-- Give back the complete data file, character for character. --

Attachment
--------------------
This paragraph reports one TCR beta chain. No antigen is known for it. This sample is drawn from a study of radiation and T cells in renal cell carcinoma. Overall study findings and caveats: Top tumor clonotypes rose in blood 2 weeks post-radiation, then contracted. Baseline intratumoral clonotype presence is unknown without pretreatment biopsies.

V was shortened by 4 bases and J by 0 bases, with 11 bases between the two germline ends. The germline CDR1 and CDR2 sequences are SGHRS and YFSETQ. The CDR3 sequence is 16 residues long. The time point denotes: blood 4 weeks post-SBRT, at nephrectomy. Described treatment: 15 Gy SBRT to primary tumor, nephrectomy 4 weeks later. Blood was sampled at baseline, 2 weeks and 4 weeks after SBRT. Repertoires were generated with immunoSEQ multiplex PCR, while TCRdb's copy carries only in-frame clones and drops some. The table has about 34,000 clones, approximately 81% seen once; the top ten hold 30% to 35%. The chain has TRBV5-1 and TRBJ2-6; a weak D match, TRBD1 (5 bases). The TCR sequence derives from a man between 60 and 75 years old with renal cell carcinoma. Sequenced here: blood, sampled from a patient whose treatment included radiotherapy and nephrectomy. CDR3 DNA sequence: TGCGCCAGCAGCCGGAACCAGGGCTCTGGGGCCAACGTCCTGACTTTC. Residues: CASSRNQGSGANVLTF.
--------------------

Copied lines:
This paragraph reports one TCR beta chain. No antigen is known for it. This sample is drawn from a study of radiation and T cells in renal cell carcinoma. Overall study findings and caveats: Top tumor clonotypes rose in blood 2 weeks post-radiation, then contracted. Baseline intratumoral clonotype presence is unknown without pretreatment biopsies.

V was shortened by 4 bases and J by 0 bases, with 11 bases between the two germline ends. The germline CDR1 and CDR2 sequences are SGHRS and YFSETQ. The CDR3 sequence is 16 residues long. The time point denotes: blood 4 weeks post-SBRT, at nephrectomy. Described treatment: 15 Gy SBRT to primary tumor, nephrectomy 4 weeks later. Blood was sampled at baseline, 2 weeks and 4 weeks after SBRT. Repertoires were generated with immunoSEQ multiplex PCR, while TCRdb's copy carries only in-frame clones and drops some. The table has about 34,000 clones, approximately 81% seen once; the top ten hold 30% to 35%. The chain has TRBV5-1 and TRBJ2-6; a weak D match, TRBD1 (5 bases). The TCR sequence derives from a man between 60 and 75 years old with renal cell carcinoma. Sequenced here: blood, sampled from a patient whose treatment included radiotherapy and nephrectomy. CDR3 DNA sequence: TGCGCCAGCAGCCGGAACCAGGGCTCTGGGGCCAACGTCCTGACTTTC. Residues: CASSRNQGSGANVLTF.